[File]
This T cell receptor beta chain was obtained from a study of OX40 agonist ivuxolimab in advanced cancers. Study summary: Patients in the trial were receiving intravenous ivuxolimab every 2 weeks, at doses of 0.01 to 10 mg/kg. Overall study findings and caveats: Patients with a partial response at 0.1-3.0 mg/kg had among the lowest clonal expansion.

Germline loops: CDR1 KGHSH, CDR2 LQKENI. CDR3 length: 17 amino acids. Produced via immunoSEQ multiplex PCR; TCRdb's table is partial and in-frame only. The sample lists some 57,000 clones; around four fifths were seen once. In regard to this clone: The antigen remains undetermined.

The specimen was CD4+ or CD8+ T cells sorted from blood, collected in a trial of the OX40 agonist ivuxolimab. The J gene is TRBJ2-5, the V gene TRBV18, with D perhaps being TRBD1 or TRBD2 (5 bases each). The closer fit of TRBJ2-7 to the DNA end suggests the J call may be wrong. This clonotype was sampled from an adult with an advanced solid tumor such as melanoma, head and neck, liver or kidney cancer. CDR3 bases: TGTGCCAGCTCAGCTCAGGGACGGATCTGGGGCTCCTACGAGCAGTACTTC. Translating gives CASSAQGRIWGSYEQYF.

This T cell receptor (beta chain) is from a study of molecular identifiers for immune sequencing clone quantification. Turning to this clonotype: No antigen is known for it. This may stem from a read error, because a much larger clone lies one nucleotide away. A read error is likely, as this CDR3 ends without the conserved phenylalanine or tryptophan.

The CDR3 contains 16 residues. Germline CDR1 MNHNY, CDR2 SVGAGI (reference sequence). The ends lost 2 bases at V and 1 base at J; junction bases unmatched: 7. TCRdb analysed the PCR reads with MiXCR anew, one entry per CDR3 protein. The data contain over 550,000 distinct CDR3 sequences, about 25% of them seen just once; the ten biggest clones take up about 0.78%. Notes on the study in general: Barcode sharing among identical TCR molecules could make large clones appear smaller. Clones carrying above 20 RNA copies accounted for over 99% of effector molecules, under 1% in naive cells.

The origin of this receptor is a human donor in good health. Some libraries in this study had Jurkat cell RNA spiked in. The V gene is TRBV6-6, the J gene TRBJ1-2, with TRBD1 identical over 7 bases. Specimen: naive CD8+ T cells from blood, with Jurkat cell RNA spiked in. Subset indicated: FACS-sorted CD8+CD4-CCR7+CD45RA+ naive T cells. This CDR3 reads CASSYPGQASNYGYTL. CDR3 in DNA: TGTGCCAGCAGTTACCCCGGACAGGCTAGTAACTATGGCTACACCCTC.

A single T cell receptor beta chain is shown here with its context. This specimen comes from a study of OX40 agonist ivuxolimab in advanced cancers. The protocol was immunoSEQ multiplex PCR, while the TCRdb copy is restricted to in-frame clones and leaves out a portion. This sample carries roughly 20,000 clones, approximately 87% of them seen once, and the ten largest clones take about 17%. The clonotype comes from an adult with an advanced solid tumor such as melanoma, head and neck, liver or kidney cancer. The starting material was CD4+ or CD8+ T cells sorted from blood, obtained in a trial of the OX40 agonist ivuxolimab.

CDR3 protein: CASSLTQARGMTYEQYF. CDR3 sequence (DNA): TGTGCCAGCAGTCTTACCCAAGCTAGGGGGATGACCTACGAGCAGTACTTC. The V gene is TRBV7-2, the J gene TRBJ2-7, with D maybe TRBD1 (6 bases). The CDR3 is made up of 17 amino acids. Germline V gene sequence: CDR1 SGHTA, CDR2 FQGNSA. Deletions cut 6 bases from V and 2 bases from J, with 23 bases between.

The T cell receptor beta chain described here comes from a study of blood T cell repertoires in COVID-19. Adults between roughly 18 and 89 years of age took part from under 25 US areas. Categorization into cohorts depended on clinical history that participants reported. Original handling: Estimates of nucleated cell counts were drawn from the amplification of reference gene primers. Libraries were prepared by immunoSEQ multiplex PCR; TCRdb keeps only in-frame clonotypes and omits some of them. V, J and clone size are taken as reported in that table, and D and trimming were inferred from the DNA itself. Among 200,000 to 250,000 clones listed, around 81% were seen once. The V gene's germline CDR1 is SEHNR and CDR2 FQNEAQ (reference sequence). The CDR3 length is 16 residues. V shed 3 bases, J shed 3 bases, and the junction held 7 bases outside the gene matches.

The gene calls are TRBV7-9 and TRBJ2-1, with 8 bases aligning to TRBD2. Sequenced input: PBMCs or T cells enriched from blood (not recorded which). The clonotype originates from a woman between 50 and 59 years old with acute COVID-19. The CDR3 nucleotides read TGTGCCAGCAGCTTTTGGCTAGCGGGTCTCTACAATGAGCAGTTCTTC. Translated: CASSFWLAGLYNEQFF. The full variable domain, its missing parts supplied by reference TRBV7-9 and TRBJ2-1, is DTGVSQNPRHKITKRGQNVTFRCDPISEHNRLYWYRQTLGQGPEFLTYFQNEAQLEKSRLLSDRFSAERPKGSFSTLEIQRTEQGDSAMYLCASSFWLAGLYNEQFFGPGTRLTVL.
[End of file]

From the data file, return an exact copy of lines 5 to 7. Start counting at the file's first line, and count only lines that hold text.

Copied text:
The CDR3 contains 16 residues. Germline CDR1 MNHNY, CDR2 SVGAGI (reference sequence). The ends lost 2 bases at V and 1 base at J; junction bases unmatched: 7. TCRdb analysed the PCR reads with MiXCR anew, one entry per CDR3 protein. The data contain over 550,000 distinct CDR3 sequences, about 25% of them seen just once; the ten biggest clones take up about 0.78%. Notes on the study in general: Barcode sharing among identical TCR molecules could make large clones appear smaller. Clones carrying above 20 RNA copies accounted for over 99% of effector molecules, under 1% in naive cells.

The origin of this receptor is a human donor in good health. Some libraries in this study had Jurkat cell RNA spiked in. The V gene is TRBV6-6, the J gene TRBJ1-2, with TRBD1 identical over 7 bases. Specimen: naive CD8+ T cells from blood, with Jurkat cell RNA spiked in. Subset indicated: FACS-sorted CD8+CD4-CCR7+CD45RA+ naive T cells. This CDR3 reads CASSYPGQASNYGYTL. CDR3 in DNA: TGTGCCAGCAGTTACCCCGGACAGGCTAGTAACTATGGCTACACCCTC.

A single T cell receptor beta chain is shown here with its context. This specimen comes from a study of OX40 agonist ivuxolimab in advanced cancers. The protocol was immunoSEQ multiplex PCR, while the TCRdb copy is restricted to in-frame clones and leaves out a portion. This sample carries roughly 20,000 clones, approximately 87% of them seen once, and the ten largest clones take about 17%. The clonotype comes from an adult with an advanced solid tumor such as melanoma, head and neck, liver or kidney cancer. The starting material was CD4+ or CD8+ T cells sorted from blood, obtained in a trial of the OX40 agonist ivuxolimab.